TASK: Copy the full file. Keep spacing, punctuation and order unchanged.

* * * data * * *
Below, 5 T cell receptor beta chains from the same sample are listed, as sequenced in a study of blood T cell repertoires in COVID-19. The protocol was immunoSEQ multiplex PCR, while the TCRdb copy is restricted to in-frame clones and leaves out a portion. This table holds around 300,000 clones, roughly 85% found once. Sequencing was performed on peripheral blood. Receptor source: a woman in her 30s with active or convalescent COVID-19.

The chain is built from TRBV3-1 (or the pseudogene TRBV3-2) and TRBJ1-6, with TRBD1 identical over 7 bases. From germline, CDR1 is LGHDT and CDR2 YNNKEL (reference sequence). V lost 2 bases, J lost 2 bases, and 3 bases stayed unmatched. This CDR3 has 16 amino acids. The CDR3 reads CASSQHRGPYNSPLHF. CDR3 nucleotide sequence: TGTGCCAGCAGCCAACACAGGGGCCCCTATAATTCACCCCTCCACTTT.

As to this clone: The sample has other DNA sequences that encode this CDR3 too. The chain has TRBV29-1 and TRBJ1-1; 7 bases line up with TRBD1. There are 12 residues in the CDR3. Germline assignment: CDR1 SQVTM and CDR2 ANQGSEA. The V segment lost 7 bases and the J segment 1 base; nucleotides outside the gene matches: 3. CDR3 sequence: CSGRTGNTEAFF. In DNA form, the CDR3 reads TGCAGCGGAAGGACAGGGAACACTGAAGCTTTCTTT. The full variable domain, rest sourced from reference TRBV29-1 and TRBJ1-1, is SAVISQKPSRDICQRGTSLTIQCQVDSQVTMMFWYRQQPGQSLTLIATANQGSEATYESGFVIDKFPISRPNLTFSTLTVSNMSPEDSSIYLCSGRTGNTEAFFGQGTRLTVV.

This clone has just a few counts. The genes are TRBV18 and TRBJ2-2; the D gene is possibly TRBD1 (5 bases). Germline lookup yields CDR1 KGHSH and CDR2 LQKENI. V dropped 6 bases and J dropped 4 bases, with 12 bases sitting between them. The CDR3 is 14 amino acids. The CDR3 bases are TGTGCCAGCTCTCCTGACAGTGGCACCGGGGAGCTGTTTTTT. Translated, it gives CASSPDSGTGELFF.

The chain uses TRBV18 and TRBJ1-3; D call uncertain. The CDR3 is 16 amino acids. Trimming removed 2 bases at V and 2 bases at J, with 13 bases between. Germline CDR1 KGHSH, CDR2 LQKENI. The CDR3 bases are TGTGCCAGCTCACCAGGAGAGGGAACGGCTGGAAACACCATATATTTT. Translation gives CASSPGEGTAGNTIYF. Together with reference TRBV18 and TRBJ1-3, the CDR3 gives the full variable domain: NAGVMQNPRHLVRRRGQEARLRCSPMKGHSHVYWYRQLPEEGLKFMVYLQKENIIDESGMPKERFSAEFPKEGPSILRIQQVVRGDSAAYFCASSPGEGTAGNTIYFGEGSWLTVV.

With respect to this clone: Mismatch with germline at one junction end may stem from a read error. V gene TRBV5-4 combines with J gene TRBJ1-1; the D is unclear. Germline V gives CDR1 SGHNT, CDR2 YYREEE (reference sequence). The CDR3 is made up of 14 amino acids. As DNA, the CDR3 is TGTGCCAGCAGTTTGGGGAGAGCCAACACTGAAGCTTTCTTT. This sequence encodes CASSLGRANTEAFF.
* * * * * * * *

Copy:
Below, 5 T cell receptor beta chains from the same sample are listed, as sequenced in a study of blood T cell repertoires in COVID-19. The protocol was immunoSEQ multiplex PCR, while the TCRdb copy is restricted to in-frame clones and leaves out a portion. This table holds around 300,000 clones, roughly 85% found once. Sequencing was performed on peripheral blood. Receptor source: a woman in her 30s with active or convalescent COVID-19.

The chain is built from TRBV3-1 (or the pseudogene TRBV3-2) and TRBJ1-6, with TRBD1 identical over 7 bases. From germline, CDR1 is LGHDT and CDR2 YNNKEL (reference sequence). V lost 2 bases, J lost 2 bases, and 3 bases stayed unmatched. This CDR3 has 16 amino acids. The CDR3 reads CASSQHRGPYNSPLHF. CDR3 nucleotide sequence: TGTGCCAGCAGCCAACACAGGGGCCCCTATAATTCACCCCTCCACTTT.

As to this clone: The sample has other DNA sequences that encode this CDR3 too. The chain has TRBV29-1 and TRBJ1-1; 7 bases line up with TRBD1. There are 12 residues in the CDR3. Germline assignment: CDR1 SQVTM and CDR2 ANQGSEA. The V segment lost 7 bases and the J segment 1 base; nucleotides outside the gene matches: 3. CDR3 sequence: CSGRTGNTEAFF. In DNA form, the CDR3 reads TGCAGCGGAAGGACAGGGAACACTGAAGCTTTCTTT. The full variable domain, rest sourced from reference TRBV29-1 and TRBJ1-1, is SAVISQKPSRDICQRGTSLTIQCQVDSQVTMMFWYRQQPGQSLTLIATANQGSEATYESGFVIDKFPISRPNLTFSTLTVSNMSPEDSSIYLCSGRTGNTEAFFGQGTRLTVV.

This clone has just a few counts. The genes are TRBV18 and TRBJ2-2; the D gene is possibly TRBD1 (5 bases). Germline lookup yields CDR1 KGHSH and CDR2 LQKENI. V dropped 6 bases and J dropped 4 bases, with 12 bases sitting between them. The CDR3 is 14 amino acids. The CDR3 bases are TGTGCCAGCTCTCCTGACAGTGGCACCGGGGAGCTGTTTTTT. Translated, it gives CASSPDSGTGELFF.

The chain uses TRBV18 and TRBJ1-3; D call uncertain. The CDR3 is 16 amino acids. Trimming removed 2 bases at V and 2 bases at J, with 13 bases between. Germline CDR1 KGHSH, CDR2 LQKENI. The CDR3 bases are TGTGCCAGCTCACCAGGAGAGGGAACGGCTGGAAACACCATATATTTT. Translation gives CASSPGEGTAGNTIYF. Together with reference TRBV18 and TRBJ1-3, the CDR3 gives the full variable domain: NAGVMQNPRHLVRRRGQEARLRCSPMKGHSHVYWYRQLPEEGLKFMVYLQKENIIDESGMPKERFSAEFPKEGPSILRIQQVVRGDSAAYFCASSPGEGTAGNTIYFGEGSWLTVV.

With respect to this clone: Mismatch with germline at one junction end may stem from a read error. V gene TRBV5-4 combines with J gene TRBJ1-1; the D is unclear. Germline V gives CDR1 SGHNT, CDR2 YYREEE (reference sequence). The CDR3 is made up of 14 amino acids. As DNA, the CDR3 is TGTGCCAGCAGTTTGGGGAGAGCCAACACTGAAGCTTTCTTT. This sequence encodes CASSLGRANTEAFF.